How Mark Driscoll Gamed the Publishing Game

Years ago, Rick Warren finagled his way onto the bestseller lists. Before Purpose-Driven Life came out, Warren had hundreds of churches lined up to buy thousands of copies, all of which he bought through Pastors.com and resold to said churches. It was so effective that Warren’s marketing rep and Zondervan left his job there and wrote a book about the process. Warren vehemently disavowed that he’d done anything unethical. Instead, the 35 million copies he’d sold was not marketing but “God’s supernatural and sovereign plan.”

Rick Warren

Nevertheless, as a result of PDL, bestseller lists changed their rules — some removed any book that showed large, bulk sales, while other lists put an asterisk by those titles. Also, they pulled books like PDL off of non-fiction and put them in their own category of “Self-Help and Advice,” since those are often the books with bulk sales.

Authors know that “non-royalty sales” don’t count toward bestseller lists. Those include, for instance, books that authors or their organizations buy at the author discount, usually 40 or 50% off the cover price.

Bestseller lists are important, even today. I once had a book contract that had a $10,000 incentive if my book made the NY Times or Publsihers Weekly list. (It didn’t.) Those lists are meant to gauge how many real, individual readers are buying books.

Now comes word that Mark Driscoll and his church hired a firm that used a thousand different credit cards and thousands of individual names — the names were supplied by the church — to drive Driscoll’s marriage book onto the bestseller lists. As a reward, the firm was paid $210,000 by Mars Hill Church:

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Evangelical Pastor Turns Pro-Gay

Ken Wilson, pastor of Vineyard Church in Ann Arbor, Michigan, has just published a book entitled, A Letter to My Congregation, in which he explains his change of mind and heart on the issue of homosexuality. He may be the first active pastor of a large evangelical congregation to make such a switch. David Crumm at Read the Spirit has an interview with him:

DAVID: Since David P. Gushee is also putting his name on the line with this book, the two of you were invited to speak at the California LGBT film festival, called Level Ground, last week. The festival was covered in the Los Angeles Times and other news media. Do you feel the eyes of the world are upon you?

Pastor Ken Wilson

KEN: No, I don’t feel that way and I don’t want to focus on the psychological pressure. My first responsibility is to lead my church through this transition successfully. Yes, I know there is a lot at stake here. There are many evangelical pastors out there whose hearts are inclined to go in this direction, but they can’t even begin to talk about this. I think once we can demonstrate that, yes, it can be done—then I think there are going to be many evangelical congregations that will follow. Before long, there is going to be a strong and growing expression of evangelicalism in America that is making space for gay people.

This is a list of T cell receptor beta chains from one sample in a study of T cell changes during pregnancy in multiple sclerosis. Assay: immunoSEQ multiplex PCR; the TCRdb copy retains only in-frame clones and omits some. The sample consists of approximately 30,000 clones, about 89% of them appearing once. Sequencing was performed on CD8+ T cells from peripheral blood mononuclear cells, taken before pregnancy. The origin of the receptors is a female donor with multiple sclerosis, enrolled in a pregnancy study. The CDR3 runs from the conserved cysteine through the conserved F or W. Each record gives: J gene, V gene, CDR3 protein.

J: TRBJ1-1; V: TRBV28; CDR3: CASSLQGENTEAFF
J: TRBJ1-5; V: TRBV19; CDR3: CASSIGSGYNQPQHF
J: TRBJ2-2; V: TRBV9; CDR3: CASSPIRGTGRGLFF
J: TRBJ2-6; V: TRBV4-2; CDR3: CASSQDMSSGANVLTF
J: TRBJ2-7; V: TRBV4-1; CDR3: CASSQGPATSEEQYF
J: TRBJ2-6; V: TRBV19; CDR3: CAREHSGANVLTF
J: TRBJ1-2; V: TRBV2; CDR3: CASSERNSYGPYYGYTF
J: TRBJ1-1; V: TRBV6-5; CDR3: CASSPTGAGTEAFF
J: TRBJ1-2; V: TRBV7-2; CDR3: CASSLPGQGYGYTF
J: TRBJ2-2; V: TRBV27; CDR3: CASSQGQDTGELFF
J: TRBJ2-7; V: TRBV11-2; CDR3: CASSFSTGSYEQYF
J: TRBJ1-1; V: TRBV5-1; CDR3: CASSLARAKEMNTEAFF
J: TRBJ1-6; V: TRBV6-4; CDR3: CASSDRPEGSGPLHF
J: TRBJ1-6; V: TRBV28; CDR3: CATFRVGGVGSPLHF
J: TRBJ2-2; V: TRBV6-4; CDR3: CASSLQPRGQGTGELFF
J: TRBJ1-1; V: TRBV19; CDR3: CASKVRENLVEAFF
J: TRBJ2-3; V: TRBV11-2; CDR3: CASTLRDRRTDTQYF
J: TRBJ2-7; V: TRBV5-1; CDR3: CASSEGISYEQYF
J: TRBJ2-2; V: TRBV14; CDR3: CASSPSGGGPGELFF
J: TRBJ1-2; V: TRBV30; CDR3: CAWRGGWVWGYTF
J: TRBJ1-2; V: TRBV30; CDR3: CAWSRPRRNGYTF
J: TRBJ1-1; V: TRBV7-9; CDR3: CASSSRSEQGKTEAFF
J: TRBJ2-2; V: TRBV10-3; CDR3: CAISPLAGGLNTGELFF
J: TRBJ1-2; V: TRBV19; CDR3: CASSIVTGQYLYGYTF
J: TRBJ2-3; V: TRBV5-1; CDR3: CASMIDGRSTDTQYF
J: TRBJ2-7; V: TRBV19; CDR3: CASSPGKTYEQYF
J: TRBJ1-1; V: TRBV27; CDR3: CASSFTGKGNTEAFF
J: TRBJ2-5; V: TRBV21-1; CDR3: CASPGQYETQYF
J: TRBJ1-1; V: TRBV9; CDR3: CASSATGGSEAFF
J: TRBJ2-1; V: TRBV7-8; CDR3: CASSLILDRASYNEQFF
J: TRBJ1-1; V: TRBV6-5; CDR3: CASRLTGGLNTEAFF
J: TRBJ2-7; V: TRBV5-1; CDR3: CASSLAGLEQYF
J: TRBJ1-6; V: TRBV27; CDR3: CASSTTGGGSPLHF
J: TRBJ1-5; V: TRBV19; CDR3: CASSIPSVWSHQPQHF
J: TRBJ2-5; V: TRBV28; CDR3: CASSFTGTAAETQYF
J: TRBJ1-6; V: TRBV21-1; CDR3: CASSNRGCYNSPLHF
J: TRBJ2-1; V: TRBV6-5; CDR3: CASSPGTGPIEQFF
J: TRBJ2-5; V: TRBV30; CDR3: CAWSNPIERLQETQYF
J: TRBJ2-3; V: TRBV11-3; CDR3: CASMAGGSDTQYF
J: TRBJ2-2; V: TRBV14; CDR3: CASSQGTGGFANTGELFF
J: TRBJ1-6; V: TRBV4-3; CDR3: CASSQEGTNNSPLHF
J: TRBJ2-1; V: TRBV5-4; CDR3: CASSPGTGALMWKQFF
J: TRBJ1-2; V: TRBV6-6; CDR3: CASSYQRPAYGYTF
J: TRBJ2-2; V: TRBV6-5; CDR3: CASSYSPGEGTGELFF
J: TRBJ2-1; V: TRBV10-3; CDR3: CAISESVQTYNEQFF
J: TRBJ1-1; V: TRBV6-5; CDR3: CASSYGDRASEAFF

DAVID: How do they start? I can imagine a lot of readers of this interview—and readers of your book—wanting to know: How did Ken do it? How can I start this process?

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This Is Normal Now

The above landed on our doorstep yesterday morning. At breakfast, I held it up and asked the kids what they thought. They thought nothing. There was no change on their face, there was no “yuck factor,” there was no reaction of any kind. There was, instead, a sense from a 9-year-old and a 13-year-old that this gay kiss was normative.

Some will argue that even though this is now culturally normative, that doesn’t make it biblically normative. To those I say, we were also eating bacon at breakfast.

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Why Is Moorohler Nervous? Because Evangelicals Are Embracing Gay Marriage

The evangelical intelligentsia is very, very nervous. That’s because opposition to same sex marriage is crumbling among the generations that will be running evangelicalism in coming years. Yesterday, we saw Moorholer attacking a couple younger evangelicals who had the gall to question Arizona’s anti-gay, pro-discrimination legislation. But as the new survey out this week from PRRI shows conclusively, evangelical opinions about gay marriage are shifting very quickly among those under 40.

Here are some other findings of the survey:

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